But really, why fight Atlanta traffic? It’s no secret that this spring’s fabulous production of GREASE made me promise myself I’d never miss another Serenbe show (see: 10 Reasons You Can’t Miss GREASE at Serenbe). I’m excited to see a refreshingly fun, family-friendly adventure story. And how often do you get to see a woodsy play actually take place in nature?
Get those tickets!

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Memphis (AGAIN!) from Aurora

When: May 20 on the Suwanee Town Square
Elevator pitch: If you hate FREE Tony Award-winning musicals with infectious music and uncontrollably awesome dancing, skip this one. But if you’re human, the millionth reincarnation of Aurora Theatre/Theatrical Outfit’s MEMPHIS will kick off your Atlanta summer with just the right combination of excitement and inspiration.
But really, why fight Atlanta traffic? I fell in love with MEMPHIS when I saw the original Broadway cast and first tour, and I can tell you Aurora’s production was just as good. With dynamite vocals and endless, lovable energy, Travis Smith’s Huey Calhoun is not to be missed.
Get those tickets!

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Nobody Loves You from Horizon Theatre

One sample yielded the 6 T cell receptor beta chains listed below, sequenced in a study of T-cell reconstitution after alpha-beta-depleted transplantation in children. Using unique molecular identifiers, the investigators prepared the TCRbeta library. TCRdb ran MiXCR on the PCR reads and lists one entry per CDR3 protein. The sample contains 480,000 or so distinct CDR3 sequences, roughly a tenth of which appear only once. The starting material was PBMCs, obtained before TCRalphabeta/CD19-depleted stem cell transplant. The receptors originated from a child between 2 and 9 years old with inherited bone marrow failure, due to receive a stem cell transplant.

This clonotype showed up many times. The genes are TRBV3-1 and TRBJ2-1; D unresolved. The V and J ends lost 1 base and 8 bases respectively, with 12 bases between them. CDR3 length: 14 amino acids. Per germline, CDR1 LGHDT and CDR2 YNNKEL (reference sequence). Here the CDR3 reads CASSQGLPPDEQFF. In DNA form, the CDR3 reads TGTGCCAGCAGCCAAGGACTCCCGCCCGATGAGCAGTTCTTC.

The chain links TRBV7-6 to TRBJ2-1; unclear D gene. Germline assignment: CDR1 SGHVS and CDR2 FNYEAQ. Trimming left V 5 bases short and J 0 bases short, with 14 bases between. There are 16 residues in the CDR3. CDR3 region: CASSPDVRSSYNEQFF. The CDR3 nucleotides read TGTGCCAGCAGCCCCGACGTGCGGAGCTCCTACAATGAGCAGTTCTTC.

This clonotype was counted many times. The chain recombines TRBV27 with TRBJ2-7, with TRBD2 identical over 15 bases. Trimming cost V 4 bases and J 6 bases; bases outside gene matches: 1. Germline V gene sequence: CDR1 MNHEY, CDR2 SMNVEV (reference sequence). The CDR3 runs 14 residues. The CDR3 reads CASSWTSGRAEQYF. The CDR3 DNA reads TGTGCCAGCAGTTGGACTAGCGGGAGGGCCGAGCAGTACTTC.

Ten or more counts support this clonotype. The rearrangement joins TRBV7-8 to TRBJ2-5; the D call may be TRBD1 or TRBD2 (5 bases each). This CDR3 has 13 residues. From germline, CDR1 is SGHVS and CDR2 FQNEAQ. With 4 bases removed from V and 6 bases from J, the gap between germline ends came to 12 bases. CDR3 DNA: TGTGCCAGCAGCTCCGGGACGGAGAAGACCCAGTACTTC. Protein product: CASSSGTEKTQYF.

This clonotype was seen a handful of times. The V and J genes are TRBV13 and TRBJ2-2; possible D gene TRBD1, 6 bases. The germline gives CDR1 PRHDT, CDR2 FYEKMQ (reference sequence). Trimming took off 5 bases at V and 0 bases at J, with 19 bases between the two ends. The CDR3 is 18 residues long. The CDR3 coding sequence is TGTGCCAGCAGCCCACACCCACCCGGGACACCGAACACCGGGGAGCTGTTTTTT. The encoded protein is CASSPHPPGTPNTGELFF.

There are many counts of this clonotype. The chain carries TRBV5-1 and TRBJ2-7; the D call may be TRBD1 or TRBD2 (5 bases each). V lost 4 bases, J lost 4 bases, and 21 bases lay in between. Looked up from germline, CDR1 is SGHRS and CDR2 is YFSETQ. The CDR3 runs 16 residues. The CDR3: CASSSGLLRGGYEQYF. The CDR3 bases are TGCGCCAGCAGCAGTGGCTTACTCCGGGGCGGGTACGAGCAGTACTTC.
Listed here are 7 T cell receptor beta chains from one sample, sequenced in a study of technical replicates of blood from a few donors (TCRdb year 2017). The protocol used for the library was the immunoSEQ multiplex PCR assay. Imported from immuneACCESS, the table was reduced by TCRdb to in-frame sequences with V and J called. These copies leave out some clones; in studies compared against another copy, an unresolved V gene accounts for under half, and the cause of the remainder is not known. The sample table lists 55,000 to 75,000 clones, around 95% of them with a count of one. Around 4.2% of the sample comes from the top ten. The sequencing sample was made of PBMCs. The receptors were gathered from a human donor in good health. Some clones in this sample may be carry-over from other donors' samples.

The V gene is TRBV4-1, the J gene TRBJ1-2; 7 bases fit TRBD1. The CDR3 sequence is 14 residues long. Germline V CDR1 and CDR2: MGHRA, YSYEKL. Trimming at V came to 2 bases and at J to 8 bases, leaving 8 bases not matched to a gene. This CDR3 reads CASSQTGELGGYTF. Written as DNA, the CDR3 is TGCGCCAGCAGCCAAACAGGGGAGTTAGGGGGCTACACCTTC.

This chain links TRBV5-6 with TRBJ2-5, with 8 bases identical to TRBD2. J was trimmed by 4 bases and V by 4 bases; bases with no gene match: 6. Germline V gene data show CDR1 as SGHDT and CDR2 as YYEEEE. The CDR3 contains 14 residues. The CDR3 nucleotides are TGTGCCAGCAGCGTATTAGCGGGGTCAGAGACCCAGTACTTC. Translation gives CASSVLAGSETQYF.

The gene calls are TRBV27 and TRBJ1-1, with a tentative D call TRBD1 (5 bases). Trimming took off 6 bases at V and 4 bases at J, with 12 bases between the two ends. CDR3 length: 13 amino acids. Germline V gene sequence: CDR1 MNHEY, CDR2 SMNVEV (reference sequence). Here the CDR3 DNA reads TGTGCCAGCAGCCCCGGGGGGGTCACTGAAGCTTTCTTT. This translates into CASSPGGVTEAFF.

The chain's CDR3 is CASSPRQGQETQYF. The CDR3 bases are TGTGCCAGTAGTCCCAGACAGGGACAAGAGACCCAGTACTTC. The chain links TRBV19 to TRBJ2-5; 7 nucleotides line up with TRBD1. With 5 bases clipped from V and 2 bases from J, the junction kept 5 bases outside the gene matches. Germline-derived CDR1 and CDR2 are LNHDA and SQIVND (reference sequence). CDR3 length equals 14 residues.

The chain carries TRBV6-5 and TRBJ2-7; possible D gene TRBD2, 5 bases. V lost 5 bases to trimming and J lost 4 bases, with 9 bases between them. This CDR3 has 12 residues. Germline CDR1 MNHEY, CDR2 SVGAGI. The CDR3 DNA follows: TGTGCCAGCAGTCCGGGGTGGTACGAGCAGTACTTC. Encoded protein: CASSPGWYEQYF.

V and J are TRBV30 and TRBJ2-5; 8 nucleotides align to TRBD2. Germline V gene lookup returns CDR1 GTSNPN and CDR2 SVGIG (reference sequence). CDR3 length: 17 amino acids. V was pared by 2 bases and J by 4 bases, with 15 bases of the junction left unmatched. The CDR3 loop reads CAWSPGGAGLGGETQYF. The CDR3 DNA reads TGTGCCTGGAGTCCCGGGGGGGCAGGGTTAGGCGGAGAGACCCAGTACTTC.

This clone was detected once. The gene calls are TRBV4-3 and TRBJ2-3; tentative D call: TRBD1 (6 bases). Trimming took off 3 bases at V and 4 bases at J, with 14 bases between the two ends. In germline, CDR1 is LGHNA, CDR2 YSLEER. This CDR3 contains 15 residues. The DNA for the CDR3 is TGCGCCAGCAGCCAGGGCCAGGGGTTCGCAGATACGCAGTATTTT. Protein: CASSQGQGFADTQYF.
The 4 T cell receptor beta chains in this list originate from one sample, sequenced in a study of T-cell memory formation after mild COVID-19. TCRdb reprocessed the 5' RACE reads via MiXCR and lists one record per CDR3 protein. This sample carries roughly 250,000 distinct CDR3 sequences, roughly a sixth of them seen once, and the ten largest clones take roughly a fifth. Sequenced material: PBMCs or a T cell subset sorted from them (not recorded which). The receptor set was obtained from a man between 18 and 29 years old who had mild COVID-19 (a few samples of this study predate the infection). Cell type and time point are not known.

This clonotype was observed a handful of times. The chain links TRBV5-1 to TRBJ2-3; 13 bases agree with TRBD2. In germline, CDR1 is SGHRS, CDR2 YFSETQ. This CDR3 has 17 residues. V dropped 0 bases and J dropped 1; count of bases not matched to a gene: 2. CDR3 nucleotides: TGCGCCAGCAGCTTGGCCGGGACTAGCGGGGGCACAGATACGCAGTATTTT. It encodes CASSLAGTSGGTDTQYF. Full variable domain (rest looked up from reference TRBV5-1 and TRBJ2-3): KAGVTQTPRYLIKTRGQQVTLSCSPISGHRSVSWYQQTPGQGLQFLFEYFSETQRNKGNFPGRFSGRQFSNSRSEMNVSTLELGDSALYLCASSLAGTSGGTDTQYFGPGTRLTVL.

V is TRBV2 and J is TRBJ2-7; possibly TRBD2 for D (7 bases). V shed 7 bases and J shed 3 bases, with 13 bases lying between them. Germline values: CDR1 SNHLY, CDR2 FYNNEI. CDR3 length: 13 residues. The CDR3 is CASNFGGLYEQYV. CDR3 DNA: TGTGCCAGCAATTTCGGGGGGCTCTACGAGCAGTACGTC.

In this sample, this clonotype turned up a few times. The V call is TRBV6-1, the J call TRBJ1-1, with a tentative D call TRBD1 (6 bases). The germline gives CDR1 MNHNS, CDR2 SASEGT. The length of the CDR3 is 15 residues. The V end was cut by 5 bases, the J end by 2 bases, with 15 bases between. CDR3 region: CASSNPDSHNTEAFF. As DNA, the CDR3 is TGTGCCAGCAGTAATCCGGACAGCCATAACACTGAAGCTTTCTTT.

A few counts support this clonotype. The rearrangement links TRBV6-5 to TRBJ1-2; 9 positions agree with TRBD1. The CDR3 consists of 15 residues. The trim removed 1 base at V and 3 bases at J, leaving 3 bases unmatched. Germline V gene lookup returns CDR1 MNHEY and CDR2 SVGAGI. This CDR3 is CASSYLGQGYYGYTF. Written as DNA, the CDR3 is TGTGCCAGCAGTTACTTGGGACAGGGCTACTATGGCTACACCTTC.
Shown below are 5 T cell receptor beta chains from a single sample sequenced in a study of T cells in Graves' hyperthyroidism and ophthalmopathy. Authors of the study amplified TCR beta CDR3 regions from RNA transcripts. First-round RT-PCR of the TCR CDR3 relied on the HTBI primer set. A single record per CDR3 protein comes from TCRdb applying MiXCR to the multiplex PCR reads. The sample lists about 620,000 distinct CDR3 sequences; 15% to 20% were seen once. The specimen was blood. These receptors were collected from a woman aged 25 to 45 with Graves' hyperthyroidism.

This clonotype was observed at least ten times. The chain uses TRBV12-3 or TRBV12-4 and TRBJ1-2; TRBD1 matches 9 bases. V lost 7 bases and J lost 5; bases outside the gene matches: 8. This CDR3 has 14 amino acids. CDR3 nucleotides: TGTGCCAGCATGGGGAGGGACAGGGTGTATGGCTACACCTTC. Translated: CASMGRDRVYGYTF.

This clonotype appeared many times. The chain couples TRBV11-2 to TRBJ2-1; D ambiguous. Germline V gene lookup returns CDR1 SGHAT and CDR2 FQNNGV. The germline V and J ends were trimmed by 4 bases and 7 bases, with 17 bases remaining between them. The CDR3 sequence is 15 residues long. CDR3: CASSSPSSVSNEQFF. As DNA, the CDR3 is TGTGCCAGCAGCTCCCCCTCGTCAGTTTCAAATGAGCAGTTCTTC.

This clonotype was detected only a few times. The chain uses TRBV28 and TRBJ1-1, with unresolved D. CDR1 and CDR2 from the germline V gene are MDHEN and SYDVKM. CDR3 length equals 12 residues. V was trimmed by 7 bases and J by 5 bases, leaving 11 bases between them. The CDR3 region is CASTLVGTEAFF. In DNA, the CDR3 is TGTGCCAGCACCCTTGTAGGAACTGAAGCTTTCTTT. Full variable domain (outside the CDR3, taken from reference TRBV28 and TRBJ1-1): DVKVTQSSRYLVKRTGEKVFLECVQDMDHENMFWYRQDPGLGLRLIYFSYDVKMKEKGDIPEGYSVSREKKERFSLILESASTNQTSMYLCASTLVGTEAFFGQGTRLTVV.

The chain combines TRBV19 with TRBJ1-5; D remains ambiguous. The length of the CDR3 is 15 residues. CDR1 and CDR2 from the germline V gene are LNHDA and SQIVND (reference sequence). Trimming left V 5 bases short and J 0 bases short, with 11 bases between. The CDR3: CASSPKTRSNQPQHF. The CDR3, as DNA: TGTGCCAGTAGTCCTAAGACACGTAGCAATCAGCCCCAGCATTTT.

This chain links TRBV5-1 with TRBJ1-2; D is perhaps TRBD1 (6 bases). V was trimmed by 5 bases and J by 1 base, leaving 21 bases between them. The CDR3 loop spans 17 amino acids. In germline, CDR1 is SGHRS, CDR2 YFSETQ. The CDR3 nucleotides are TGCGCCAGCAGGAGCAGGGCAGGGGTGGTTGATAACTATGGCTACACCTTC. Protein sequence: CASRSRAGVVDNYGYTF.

When/Where: June 14-17 at Piedmont Park
Elevator pitch: Can we just agree that it’s a crime to not go see a FREE musical? Ok perfect. Now that’s out of the way… Horizon has been the real MVP of the Atlanta theatre scene for the last few years as they have brought back crowd favorites- usually starring local stud Nick Arapoglou, if we’re being honest- for free encore performances in a popular Atlanta hangout spot.
But really, why fight Atlanta traffic? As a general rule, I’d pay to see Leslie Bellair work her comedic magic any day of the week (see: her single-handed portrayal of a two-character fight in TOXIC AVENGER). If it’s free, that’s what you’d call a no-brainer.
Get those tickets!

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BONUS: In the Heights from Aurora Theatre

When/Where: June 17 at the Duluth Town Green
Elevator pitch: Free shows on free shows, y’all! Honestly, this is an easy one. Before there was HAMILTON (the musical, not the historical figure), almost-EGOT-er Lin-Manuel Miranda penned a semi-autobiographical musical called IN THE HEIGHTS. This encore performance of Aurora/Theatrical Outfit’s non-stop Dominican party about the importance of family and identity closes out the Lawrenceville company’s FREE Musicals by Moonlight series with a bang.
But really, why fight Atlanta traffic? Opening Aurora’s new season late last summer, IN THE HEIGHTS perfectly combines musical theatre rap- which is apparently a thing now- with endearing characters and a heartfelt message. But let’s be real, the endlessly talented Julissa Sabino as Vanessa makes attending this show a moral imperative.
Get those tickets!

Hit me up on Twitter (@BwayGinger) and tell me which shows you’re hype for this summer!